Billy Boyle comes from an Irish American Boston family. With a father in the police force, Billy follows that career choice, only for Pearl Harbor to mess up his (relatively) safe life. Well utilized family connections result in the young man’s posting to the UK as part of Eisenhower’s extended staff. From there, an assignment to utilize his police experience at an English country house where the Allies and some Norwegian expats, including the king, are working to overthrow the Nazi regime. Boyle’s investigation soon becomes much more deadly than anything he’s faced before his deployment overseas.
The prose, told from Boyle’s perspective, fairly rattles along, managing to sprinkle several cultural clash moments into the more serious business of murder and espionage. While that character is reasonably well drawn, the supporting cast – perhaps inevitably – are sourced from cardboard. However, Britain in that time of the war is a good backdrop, nicely described, and the plot doesn’t overextend itself.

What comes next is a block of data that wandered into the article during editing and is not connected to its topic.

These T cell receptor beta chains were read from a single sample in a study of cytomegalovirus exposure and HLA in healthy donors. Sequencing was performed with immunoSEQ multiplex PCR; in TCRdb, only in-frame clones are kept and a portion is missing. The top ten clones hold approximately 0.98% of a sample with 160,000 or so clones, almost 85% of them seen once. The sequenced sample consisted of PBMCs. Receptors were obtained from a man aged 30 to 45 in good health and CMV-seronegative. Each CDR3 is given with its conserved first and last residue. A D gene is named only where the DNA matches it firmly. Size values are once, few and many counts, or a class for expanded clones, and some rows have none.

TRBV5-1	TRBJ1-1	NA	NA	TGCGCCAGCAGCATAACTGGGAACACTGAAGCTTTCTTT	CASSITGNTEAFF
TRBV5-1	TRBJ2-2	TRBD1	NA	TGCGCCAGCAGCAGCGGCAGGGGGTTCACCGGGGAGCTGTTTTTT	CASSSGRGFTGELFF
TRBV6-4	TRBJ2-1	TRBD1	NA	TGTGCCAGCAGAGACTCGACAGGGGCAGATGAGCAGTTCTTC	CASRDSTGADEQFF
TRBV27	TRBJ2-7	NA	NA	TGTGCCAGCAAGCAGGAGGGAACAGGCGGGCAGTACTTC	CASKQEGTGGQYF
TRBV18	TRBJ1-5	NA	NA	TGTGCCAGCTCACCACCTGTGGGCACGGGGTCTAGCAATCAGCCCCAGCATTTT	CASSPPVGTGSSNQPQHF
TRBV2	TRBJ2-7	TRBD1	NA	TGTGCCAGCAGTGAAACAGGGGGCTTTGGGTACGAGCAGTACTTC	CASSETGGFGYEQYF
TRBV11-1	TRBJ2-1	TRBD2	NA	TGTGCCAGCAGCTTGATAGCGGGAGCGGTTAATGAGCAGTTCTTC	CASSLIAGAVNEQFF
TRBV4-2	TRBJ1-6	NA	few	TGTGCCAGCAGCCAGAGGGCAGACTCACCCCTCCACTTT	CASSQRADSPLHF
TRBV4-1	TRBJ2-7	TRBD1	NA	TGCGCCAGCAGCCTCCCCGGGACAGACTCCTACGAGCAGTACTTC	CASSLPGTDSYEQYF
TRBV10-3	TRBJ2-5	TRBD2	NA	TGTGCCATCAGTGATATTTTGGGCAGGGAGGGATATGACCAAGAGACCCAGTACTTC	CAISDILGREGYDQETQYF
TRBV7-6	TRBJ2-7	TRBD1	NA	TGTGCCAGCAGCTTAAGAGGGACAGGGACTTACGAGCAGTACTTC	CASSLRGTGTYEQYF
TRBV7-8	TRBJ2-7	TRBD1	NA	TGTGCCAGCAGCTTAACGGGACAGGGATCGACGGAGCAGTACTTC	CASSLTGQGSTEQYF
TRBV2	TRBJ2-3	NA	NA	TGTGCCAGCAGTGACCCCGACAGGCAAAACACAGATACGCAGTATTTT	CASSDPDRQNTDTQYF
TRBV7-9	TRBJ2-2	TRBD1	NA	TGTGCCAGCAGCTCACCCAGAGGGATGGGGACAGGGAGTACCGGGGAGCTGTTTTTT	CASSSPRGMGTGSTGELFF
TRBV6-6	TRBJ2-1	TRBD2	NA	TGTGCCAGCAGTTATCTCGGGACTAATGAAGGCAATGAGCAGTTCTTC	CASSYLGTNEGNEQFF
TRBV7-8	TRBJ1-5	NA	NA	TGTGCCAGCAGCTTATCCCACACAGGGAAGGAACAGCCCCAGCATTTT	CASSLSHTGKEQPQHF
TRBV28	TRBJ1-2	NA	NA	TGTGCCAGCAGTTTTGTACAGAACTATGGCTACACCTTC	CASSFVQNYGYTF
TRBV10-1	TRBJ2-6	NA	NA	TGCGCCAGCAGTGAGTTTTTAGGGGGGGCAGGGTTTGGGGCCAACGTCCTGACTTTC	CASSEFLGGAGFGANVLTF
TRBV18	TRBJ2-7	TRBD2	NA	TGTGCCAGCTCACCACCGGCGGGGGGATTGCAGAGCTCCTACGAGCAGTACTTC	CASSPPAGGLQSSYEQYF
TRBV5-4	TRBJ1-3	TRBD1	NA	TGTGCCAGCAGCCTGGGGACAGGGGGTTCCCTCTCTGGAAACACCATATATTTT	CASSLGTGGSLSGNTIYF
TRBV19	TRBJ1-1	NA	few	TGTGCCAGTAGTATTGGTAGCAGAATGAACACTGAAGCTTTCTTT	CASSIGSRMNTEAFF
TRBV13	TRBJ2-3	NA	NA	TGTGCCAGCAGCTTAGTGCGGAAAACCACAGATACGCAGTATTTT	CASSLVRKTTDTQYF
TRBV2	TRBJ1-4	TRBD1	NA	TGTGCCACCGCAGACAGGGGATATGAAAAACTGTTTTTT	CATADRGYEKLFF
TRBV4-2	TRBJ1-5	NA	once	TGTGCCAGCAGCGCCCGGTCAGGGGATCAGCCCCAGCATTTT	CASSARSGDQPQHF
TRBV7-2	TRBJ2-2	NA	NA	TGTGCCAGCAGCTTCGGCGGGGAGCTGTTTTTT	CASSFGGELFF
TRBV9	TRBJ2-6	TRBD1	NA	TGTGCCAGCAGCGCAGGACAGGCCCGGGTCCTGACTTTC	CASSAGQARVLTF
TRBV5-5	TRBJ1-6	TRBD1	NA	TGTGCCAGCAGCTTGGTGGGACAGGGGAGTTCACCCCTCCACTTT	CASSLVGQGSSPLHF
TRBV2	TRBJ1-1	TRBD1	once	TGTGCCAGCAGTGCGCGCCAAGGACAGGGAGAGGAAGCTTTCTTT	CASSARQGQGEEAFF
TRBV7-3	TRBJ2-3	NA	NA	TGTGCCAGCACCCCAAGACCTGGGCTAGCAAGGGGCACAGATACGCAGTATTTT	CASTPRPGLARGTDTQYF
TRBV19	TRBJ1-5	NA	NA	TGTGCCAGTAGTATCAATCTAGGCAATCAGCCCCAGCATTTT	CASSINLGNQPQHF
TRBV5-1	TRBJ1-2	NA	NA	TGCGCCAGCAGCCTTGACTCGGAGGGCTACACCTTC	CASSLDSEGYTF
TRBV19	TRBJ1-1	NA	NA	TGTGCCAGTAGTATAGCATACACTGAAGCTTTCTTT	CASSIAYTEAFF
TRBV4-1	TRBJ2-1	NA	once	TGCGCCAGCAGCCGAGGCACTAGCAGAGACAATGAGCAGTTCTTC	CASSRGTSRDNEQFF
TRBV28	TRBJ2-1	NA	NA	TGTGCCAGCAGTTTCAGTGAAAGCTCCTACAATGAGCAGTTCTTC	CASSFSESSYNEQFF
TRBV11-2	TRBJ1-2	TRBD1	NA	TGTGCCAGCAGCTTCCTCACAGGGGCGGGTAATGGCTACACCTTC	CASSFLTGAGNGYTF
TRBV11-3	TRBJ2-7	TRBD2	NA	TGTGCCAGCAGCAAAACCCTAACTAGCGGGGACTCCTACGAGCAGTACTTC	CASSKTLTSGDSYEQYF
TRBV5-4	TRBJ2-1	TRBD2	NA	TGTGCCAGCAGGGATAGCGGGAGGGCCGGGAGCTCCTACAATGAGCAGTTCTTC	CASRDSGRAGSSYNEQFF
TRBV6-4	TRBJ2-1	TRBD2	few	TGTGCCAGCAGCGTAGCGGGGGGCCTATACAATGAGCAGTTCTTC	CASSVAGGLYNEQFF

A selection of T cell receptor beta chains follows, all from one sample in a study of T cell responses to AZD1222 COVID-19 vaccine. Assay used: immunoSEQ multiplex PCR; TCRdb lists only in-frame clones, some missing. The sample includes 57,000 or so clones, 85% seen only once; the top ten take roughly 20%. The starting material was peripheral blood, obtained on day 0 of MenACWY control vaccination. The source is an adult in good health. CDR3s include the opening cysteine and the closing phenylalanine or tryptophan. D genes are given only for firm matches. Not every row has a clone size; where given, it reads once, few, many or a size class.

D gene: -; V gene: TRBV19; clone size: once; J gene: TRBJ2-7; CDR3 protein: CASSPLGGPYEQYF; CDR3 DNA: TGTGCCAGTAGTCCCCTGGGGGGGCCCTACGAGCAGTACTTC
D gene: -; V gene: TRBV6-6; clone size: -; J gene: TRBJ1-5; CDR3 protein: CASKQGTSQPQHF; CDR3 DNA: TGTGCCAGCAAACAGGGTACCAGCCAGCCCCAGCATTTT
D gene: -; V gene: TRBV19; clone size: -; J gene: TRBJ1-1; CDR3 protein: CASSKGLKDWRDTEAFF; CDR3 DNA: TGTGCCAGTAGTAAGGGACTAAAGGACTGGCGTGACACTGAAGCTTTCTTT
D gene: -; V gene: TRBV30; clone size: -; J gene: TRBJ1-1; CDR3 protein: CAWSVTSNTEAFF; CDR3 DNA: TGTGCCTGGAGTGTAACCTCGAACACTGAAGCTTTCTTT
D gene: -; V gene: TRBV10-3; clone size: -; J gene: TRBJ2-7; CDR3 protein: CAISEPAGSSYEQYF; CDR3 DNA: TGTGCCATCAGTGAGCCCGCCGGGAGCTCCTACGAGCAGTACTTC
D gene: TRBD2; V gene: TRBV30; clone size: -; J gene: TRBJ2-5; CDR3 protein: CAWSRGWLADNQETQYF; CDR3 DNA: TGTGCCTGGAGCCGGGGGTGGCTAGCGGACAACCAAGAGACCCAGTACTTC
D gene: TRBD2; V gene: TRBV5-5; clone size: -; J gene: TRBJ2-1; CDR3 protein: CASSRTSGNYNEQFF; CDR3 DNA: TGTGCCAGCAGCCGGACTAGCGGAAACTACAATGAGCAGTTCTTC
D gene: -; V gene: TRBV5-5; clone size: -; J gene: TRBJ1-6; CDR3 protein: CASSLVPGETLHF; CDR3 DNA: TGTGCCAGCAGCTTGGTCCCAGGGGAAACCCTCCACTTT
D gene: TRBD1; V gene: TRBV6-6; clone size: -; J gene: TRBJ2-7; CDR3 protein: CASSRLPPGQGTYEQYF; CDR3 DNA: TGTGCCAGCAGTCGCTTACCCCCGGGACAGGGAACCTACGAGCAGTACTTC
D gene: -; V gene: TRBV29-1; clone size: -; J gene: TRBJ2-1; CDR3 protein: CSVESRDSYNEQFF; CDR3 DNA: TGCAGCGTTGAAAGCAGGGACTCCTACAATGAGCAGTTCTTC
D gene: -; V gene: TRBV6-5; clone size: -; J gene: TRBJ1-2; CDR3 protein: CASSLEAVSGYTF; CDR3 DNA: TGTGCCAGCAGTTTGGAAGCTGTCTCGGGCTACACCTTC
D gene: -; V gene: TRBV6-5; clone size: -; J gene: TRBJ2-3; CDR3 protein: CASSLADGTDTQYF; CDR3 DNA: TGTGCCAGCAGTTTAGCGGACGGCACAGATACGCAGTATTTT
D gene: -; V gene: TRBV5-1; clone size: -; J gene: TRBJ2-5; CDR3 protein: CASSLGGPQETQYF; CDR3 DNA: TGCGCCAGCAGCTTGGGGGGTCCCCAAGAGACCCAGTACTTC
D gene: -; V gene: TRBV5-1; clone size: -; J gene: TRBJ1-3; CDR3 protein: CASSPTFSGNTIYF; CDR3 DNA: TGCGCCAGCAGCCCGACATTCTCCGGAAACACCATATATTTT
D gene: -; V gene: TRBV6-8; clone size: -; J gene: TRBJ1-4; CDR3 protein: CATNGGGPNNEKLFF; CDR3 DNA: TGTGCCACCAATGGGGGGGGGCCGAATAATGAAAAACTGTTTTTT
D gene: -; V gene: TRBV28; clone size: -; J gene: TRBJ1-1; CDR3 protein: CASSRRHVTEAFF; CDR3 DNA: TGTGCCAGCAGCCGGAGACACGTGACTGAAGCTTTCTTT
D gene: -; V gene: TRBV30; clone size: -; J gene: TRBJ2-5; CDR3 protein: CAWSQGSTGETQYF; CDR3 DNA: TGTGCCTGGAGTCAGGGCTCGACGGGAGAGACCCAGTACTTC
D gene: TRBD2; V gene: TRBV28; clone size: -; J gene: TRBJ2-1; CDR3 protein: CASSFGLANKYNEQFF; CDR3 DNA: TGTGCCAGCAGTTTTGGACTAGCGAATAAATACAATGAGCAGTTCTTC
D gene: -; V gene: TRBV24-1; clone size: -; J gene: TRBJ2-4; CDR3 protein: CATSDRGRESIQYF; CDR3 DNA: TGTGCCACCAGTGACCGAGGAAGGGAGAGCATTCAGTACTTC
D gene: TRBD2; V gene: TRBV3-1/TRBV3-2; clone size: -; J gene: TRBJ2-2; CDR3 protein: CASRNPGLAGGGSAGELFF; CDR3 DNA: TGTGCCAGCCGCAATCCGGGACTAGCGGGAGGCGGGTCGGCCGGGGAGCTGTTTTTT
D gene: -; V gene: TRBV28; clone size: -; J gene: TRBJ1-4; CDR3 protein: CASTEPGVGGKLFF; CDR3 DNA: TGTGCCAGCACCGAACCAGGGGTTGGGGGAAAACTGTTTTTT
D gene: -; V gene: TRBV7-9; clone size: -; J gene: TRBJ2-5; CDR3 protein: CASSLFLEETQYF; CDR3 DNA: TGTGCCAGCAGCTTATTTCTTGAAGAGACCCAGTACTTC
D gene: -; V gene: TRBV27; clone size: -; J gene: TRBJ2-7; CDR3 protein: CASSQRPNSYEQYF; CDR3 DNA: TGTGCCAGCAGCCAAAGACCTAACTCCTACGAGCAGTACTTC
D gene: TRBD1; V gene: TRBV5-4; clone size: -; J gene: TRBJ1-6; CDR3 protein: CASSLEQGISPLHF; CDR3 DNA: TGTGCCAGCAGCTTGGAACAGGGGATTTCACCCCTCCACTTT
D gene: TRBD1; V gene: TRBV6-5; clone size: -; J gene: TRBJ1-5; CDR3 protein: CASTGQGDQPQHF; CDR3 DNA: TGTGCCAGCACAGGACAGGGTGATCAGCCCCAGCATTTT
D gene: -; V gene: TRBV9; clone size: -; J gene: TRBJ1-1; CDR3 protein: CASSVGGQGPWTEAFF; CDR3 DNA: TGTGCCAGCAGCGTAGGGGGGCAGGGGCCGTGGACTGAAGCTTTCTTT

In short, it’s a pleasant adventure with the main attraction being the main character. The mix of military history and detective novel is fresh and enticing. If there’s something missing it’s the mysterious star quality that the writing just doesn’t have. There are sharply observed moments about war, death, and the futility of it all. But somehow or other, they all too quickly fade and we are back in the mundane and the ordinary. Perhaps that’s the point.
This is a well loved series, though right now I’m unsure about whether I’ll go any further with it. Other readers in the family – Hello Lori! – were much more enthusiastic. So, do try it out for yourself.